"Back to the Start" or Why This Big Winner is Actually Bad for Advertising

Coldplay's haunting classic 'The Scientist' is performed by country music legend Willie Nelson for the soundtrack of the short film entitled, "Back to the St...

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Comment by Michael B. Moore on June 25, 2012 at 4:29pm

I take no joy in throwing cold water on a party, but I have some “issues” with the Chipotle ad that won the First Branded Content Grand Prix at the recent Cannes Lions Festival of Creativity.

Friends, great entertainment does not - in and of itself - make great advertising.  It’s not enough to create something that has great entertainment value and then inject some brand ID at the end and call it a day.   It’s not sufficient to create a ‘product placement’ level of presence in your own ad.  Advertising doesn’t work hard enough if it merely offers a “brought to you by”, sponsorship-like, brand connection.  

Great advertising leverages a core consumer insight - something that is fundamentally important to the brand’s consumers - to tell a story and show how the product and brand are uniquely positioned to add value to those consumers’ lives.  It’s not good enough to just be there in the spot.  The brand must provide a unique solution, solve some meaningful problem, and be the true hero of the work.  

Check out the P&G “Best Job” ad.  See how the products are integrated meaningfully into the story.  See how the product is interlaced - subtly but realistically - into the drama of  the spot.  See how the advertising leverages an enormous emotional reservoir to engage the viewer and cement the brand into their psyche.  Then ask yourself, what’s different about the Chipotle ad?

The Chipotle ad is fabulous nano-cinema.  The visuals and the music - and even the subject matter (on a farm) - are great.  It’s just too far of a stretch, though, to ask consumers to connect the literal story of this ad to the fast food that’s available at the local Chipotle.  

One measure to gauge an ad's effectiveness is to replace the brand with another and see if it still makes sense.  Take the Apple out of their commercials and not only do you still know what the ad is for, you “get” the Apple-ness even without the name.  Take the “Old Spice” out of their crazy ads and there’s still no question whose ad it is.  Remove Chipotle from this spot and you could just as easily replace it with a lot of other brands - Hillshire Farms, Oscar Meyer, Hormel, even McDonald’s  - you get the point.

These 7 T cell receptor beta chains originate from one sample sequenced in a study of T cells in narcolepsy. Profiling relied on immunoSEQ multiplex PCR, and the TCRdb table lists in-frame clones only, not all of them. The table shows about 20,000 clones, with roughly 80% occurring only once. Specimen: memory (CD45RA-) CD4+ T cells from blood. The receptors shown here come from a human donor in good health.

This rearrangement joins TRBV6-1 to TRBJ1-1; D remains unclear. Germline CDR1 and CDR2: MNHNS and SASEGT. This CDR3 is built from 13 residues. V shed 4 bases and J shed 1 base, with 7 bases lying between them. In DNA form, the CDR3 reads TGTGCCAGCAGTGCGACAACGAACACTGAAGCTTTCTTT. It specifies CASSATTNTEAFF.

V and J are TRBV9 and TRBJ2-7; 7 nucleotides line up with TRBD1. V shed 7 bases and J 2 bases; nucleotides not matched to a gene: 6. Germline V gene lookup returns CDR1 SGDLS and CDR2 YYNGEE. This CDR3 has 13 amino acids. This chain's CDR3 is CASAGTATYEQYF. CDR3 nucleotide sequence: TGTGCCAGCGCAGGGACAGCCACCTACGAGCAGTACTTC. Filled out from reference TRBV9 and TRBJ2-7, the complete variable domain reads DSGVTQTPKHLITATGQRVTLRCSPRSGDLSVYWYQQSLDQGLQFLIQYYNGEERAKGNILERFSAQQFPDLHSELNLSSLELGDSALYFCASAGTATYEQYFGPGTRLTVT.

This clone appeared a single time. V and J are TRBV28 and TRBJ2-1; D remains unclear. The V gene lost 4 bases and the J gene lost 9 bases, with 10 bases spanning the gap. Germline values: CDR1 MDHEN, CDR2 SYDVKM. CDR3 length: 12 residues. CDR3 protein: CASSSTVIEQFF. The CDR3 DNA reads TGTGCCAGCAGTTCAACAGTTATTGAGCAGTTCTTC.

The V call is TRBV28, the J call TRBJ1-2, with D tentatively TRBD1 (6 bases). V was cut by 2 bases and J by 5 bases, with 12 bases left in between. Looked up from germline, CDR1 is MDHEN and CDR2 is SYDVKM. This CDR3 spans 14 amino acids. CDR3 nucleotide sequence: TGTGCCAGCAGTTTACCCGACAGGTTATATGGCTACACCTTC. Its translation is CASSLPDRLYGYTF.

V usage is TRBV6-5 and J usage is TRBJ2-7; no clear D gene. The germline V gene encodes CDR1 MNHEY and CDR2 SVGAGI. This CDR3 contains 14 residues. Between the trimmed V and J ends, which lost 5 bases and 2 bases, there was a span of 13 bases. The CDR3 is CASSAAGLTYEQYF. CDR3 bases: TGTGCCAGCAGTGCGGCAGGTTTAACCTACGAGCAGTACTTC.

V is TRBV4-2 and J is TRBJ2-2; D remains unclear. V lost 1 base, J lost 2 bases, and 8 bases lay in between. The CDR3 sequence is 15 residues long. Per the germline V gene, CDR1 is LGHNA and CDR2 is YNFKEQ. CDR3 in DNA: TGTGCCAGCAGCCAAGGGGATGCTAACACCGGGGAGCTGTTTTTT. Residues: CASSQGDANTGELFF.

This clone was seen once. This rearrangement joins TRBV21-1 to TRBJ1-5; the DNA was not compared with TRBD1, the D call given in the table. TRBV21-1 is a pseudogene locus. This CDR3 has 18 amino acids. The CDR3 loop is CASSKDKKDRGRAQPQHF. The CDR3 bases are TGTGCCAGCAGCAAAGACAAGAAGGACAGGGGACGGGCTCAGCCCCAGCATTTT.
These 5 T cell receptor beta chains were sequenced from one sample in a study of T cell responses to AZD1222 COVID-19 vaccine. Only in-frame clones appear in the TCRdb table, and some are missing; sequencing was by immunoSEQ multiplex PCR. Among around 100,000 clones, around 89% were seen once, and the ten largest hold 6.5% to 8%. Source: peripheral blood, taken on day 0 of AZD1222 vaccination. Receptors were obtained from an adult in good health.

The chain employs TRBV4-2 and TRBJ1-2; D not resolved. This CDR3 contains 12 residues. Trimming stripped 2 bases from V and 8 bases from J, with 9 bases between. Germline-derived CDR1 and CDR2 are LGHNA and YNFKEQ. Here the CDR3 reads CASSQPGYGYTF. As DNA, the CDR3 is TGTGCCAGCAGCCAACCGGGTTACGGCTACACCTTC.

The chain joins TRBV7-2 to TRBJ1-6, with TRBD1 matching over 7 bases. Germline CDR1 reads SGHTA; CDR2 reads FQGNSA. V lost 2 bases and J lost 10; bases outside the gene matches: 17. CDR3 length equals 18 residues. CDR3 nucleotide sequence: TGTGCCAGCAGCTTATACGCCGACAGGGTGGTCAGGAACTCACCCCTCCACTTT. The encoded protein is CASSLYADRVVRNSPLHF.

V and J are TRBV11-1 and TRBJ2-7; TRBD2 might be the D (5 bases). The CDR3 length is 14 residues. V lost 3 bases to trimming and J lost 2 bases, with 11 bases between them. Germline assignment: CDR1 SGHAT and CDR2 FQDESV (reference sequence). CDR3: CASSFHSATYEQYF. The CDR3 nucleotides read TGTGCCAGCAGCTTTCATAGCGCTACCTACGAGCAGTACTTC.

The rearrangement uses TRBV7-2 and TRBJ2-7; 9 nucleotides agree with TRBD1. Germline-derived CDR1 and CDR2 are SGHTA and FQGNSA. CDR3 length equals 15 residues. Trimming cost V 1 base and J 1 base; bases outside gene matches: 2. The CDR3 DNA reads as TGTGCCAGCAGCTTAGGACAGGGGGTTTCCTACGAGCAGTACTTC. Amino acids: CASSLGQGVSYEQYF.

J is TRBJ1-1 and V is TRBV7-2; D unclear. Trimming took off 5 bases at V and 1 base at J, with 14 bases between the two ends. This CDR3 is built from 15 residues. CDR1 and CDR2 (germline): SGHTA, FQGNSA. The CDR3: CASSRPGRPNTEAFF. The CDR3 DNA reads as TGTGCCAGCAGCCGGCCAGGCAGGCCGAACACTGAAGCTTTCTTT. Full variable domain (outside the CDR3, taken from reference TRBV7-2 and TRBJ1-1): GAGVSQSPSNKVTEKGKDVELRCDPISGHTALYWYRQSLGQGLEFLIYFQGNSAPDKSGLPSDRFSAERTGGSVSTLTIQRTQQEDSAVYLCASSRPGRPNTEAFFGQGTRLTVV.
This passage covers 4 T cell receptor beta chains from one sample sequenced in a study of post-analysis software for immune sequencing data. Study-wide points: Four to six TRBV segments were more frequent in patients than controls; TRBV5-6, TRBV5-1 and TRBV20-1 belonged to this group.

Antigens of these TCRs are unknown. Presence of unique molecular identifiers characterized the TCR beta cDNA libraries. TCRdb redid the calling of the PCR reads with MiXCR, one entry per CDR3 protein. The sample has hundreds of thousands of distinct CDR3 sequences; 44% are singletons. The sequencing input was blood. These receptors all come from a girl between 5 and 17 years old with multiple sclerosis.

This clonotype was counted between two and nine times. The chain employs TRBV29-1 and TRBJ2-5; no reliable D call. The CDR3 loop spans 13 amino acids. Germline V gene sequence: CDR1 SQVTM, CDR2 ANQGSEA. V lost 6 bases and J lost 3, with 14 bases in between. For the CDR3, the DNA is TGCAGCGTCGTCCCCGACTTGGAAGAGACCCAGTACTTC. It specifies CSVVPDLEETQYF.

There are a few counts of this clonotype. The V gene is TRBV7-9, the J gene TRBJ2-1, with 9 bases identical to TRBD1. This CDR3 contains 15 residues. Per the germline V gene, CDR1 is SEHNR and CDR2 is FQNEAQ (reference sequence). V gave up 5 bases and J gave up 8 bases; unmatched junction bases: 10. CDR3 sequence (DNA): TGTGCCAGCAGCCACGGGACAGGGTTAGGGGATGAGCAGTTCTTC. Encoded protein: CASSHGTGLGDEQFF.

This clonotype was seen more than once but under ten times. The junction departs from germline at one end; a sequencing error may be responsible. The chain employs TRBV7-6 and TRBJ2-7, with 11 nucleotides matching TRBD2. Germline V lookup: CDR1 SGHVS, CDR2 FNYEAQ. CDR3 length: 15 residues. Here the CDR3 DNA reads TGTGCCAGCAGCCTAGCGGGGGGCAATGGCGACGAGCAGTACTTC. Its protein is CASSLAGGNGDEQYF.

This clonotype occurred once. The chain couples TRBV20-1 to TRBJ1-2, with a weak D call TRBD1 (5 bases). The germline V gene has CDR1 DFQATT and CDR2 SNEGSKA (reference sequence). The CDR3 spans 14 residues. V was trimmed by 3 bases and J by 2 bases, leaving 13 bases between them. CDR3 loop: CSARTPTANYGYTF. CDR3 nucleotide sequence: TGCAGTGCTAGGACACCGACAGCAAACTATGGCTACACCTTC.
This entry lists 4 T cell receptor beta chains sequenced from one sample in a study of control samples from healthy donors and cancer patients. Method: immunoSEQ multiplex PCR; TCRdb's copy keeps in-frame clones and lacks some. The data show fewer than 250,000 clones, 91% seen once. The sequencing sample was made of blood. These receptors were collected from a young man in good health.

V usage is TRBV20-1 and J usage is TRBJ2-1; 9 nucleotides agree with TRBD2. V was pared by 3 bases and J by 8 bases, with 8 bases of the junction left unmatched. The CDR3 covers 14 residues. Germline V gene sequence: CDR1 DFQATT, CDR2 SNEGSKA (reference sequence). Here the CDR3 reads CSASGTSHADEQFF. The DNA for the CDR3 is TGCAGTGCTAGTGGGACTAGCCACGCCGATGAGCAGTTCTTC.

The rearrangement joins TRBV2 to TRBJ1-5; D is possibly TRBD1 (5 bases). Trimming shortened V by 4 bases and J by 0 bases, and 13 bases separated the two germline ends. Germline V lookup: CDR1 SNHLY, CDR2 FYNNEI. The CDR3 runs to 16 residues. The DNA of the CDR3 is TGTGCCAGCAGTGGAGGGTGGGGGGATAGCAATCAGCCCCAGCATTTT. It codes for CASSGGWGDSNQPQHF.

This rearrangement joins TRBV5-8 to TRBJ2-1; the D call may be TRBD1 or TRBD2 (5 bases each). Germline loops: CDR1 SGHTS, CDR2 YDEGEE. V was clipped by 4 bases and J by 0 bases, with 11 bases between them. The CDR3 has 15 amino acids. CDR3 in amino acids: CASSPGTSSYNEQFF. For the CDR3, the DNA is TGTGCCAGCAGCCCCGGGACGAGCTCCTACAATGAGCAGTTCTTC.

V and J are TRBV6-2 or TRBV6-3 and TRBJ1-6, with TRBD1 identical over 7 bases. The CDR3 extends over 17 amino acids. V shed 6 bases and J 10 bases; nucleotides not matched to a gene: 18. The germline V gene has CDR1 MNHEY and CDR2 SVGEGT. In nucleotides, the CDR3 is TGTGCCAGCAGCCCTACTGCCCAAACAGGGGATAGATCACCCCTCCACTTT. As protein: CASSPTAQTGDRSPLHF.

Even the final scene, with the words, “cultivate a better world” leave this viewer perplexed.  Is it really a logical connection to think that Chipotle - a Mexican fast-food franchise formerly owned by McDonald's - however different they may think they are, has a rational opportunity to change the world?  Perhaps, but it’s just too far of a stretch from where my current perception of brand ID is.  Frankly, it feels like yet another disconnect in the story.  It’s one thing to lead consumers and to try to shape an aspirational perception.  It’s another to offer a view that’s just too far out to believe.  This is something that CAA, the agency that created it, should have modulated in developing the spot.

Again, the ad is quite beautiful and a great execution of technology!  I just wish CAA focused more energy into strategically weaving that grand creativity around a story more strategic to the Chipotle brand; that worked harder at connecting to their consumers - to selling the brand and its products.  I just wish they made it do the things to transform great creative and entertainment into great advertising.  Unfortunately, it is examples of work like this - and the fact that it wins big awards - that reinforce less than productive approaches to advertising and makes it more difficult for companies to build their brands and businesses.

Add my voice to the growing conversation on how to inject greater strategic currency into advertising. Frankly, that would be great for both the clients and to the agencies who work for them (and want to be rehired perpetually).   :-)


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